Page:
Considering the limitations, most of the studies failed to use a sufficient number of patients per group, with 24 patients being the average. This is problematic for generalizing the results to a large population and also to make stronger conclusions. Only some studies managed to avoid contamination and cross-interventions. Moreover, double blinding was performed only in a few studies. The majority of the studies were single blind. In terms of physical therapy interventions, it is not always possible to implement double blinding. Most of the studies used the blinding of the outcome assessor to reduce the detection bias. A few studies failed to indicate the duration of the patients’ symptoms and it is thus difficult to know the stage of the disease (i.e. 1, 2 or 3). Most of the studies failed to perform a long term follow up leading to poor conclusions. The control groups in the studies had additional interventional approaches other than the placebo treatment due to ethical issues. This might lead to uncertainty about the efficacy of one treatment method over another. Although the improvement of these outcome measures could be partially due to the spontaneous recovery [69], it is shown that none of the patients with adhesive capsulitis demonstrated spontaneous recovery [15]. This emphasizes the importance of having long term follow ups to establish long term effects. Furthermore it would be better to have in-between follow ups to make continuous decisions regarding the efficacy of the treatment over the treatment period. Due to the variability of the measurements including tools and assessment methods, the efficacy of a single treatment method or a combination of treatments cannot be recommended. Instead, the efficacy of each interventional strategy towards the improvement of outcome measures can be discussed.

5.Limitations and future directions

In this study only four databases (PubMed, Science Direct, Cochrane databases and PEDro) were searched for articles published in English. In addition, the heterogeneity of the populations and the outcome measures used in the reviewed studies did not allow us to directly compare the results between the studies. Future studies should recruit subjects stratified according to the duration of illness, severity of the illness and other confounding variables. The findings of this review highlight the need of more prospective randomized controlled studies which incorporate large sample sizes (i.e. more than 30 subjects per group), long term follow ups (i.e. at least six months) and universally accepted valid and reliable outcome measures such as ASES, DASH and SPADI to study the efficacy of the treatment methods in patients with adhesive capsulitis.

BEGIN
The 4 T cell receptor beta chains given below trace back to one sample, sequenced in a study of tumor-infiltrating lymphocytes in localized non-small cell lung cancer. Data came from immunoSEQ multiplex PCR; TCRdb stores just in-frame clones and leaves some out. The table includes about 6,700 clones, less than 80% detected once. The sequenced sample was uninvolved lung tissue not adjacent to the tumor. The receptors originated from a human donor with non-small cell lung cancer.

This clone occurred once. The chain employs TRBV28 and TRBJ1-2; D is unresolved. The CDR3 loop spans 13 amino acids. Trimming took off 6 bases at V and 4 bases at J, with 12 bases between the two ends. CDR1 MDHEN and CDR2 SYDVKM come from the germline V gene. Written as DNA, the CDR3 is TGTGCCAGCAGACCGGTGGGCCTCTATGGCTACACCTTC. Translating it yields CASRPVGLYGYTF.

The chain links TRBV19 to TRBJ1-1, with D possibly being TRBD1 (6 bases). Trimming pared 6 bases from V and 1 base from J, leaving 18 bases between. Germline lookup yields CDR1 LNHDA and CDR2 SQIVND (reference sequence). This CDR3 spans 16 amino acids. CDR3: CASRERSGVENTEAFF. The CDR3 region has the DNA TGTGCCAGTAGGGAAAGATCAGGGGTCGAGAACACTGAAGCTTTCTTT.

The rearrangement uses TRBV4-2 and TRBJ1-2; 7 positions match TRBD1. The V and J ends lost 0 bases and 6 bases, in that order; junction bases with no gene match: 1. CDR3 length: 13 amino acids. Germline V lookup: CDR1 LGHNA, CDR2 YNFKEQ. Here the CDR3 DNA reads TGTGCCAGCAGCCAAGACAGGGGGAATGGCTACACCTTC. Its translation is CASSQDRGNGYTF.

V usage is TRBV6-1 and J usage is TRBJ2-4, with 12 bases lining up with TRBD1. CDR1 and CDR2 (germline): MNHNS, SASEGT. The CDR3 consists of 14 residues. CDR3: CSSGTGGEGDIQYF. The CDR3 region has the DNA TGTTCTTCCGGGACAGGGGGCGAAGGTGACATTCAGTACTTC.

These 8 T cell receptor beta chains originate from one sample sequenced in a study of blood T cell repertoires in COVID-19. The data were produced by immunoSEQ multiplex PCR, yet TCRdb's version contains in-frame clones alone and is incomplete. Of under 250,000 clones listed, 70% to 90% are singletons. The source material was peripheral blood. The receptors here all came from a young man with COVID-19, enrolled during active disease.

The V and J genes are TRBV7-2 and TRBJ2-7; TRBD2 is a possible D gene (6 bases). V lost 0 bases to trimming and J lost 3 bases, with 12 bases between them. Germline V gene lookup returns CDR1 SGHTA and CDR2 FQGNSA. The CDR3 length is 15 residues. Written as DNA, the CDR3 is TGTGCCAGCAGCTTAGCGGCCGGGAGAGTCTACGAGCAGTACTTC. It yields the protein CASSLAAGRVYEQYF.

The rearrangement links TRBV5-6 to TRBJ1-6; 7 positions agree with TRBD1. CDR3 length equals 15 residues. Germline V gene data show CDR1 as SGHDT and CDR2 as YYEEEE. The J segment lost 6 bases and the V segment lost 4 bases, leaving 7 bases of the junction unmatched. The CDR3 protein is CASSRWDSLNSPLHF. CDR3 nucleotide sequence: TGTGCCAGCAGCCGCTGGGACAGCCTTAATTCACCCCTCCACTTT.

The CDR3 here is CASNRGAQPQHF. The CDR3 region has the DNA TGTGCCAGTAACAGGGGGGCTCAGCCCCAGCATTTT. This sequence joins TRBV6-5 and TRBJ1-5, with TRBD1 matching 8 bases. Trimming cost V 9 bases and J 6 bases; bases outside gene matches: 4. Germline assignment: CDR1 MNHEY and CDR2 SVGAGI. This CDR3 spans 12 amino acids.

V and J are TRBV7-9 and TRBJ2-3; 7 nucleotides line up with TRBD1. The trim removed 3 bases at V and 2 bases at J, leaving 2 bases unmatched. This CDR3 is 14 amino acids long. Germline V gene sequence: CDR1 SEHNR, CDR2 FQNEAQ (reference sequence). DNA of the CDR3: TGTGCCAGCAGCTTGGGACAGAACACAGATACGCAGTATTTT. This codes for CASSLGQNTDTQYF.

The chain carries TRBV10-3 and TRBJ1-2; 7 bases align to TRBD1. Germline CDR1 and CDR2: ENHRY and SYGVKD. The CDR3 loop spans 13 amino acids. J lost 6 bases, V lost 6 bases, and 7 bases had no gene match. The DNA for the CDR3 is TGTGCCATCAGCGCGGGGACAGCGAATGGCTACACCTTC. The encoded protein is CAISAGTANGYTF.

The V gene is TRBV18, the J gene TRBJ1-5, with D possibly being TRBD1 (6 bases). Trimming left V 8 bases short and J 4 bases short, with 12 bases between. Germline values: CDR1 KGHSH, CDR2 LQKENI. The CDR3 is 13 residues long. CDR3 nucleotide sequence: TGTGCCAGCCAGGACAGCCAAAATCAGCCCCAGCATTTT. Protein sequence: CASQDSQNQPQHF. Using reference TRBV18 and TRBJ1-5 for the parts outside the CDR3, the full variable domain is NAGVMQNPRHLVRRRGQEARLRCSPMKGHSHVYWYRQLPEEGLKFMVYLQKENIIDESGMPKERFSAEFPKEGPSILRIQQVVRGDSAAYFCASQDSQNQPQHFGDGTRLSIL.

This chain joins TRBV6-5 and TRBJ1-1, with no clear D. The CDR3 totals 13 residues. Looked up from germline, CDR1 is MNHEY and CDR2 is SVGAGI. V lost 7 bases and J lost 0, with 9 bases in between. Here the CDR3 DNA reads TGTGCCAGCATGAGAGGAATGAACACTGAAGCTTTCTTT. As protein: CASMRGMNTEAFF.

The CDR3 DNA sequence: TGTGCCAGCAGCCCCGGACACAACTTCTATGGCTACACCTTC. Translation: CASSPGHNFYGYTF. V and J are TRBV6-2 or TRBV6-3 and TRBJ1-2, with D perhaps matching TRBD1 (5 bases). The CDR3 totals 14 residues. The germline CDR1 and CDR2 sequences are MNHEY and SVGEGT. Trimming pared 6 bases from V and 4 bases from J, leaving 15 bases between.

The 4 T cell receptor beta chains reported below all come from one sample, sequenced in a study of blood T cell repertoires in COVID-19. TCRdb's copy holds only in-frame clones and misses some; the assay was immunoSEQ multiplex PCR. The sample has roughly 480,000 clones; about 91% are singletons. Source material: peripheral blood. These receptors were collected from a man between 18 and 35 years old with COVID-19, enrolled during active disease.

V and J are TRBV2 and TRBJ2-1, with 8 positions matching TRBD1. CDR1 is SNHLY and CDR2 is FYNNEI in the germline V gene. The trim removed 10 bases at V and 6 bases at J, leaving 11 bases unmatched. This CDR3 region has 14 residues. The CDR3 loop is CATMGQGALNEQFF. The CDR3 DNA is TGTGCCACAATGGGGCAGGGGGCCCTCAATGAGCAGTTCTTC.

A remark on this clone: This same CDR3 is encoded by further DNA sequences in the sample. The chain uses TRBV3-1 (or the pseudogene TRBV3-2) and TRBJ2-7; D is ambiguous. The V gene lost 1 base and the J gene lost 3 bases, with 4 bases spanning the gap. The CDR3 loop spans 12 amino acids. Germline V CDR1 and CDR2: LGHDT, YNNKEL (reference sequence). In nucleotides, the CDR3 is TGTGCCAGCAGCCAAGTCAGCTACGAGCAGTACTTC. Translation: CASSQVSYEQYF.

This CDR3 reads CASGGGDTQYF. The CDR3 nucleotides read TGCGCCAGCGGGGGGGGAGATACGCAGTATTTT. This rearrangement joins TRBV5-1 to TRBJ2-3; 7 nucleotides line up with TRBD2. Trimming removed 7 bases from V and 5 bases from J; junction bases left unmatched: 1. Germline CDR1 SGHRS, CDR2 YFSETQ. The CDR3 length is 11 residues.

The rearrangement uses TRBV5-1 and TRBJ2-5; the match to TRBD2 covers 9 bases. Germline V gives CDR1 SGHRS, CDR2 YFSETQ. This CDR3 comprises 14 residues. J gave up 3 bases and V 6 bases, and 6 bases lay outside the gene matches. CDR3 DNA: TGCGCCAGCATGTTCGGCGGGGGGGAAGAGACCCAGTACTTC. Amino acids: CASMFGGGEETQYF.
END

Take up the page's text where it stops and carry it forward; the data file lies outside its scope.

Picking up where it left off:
ESWT, stretching exercises and corticosteroid injections along with physical therapy techniques and modalities can be strongly recommended to improve the pain levels, range of motion and functional status of patients with stage 2 and 3 adhesive capsulitis. Laser therapy along with other conservative therapies are strongly recommended for pain relief and to increase the range of motion, despite mild evidence that supports the improvement of the functional status in stage 2 patients. The manual muscle release technique has mild evidence in terms of the relief of pain and improvement in range of motion where its efficacy in terms of functional status was not assessed in this study. All the other interventions including BVA, WBC, mobilization, PNF techniques, UST, continuous passive motion, strengthening exercises, dynamic scapular recognition exercises combined with conventional physical therapy techniques and conventional physical therapy techniques alone are presented with moderate evidence in terms of the pain relief, improvement of ROM and functional status of patients with stage 2 and 3 adhesive capsulitis. Almost all studies evaluated the efficacy of the combination of treatment approaches despite a single treatment. The interventions with mild to moderate evidence should be further examined with high methodological qualities, large sample sizes and long term follow ups in order to make strong conclusions in terms of their efficacy.


This research did not receive any specific grant from funding agencies in the public, commercial, or not-for-profit sectors.

Supplementary files

The supplementary files are available from

Conflict of interest

The authors report no conflicts of interest.



Çelik D, Kaya Mutlu E. Does adding mobilization to stretching improve outcomes for people with frozen shoulder? A randomized controlled clinical trial. Clin Rehabil. 2016; 30: 786–794. doi: 10.1177/0269215515597294.


Segmüller HE, Taylor DE, Hogan CS, Saies AD, Hayes MG. Arthroscopic treatment of adhesive capsulitis. J Shoulder Elbow Surg. 1995; 4: 403–408. doi: 10.1016/S1058-2746(05)80030-8.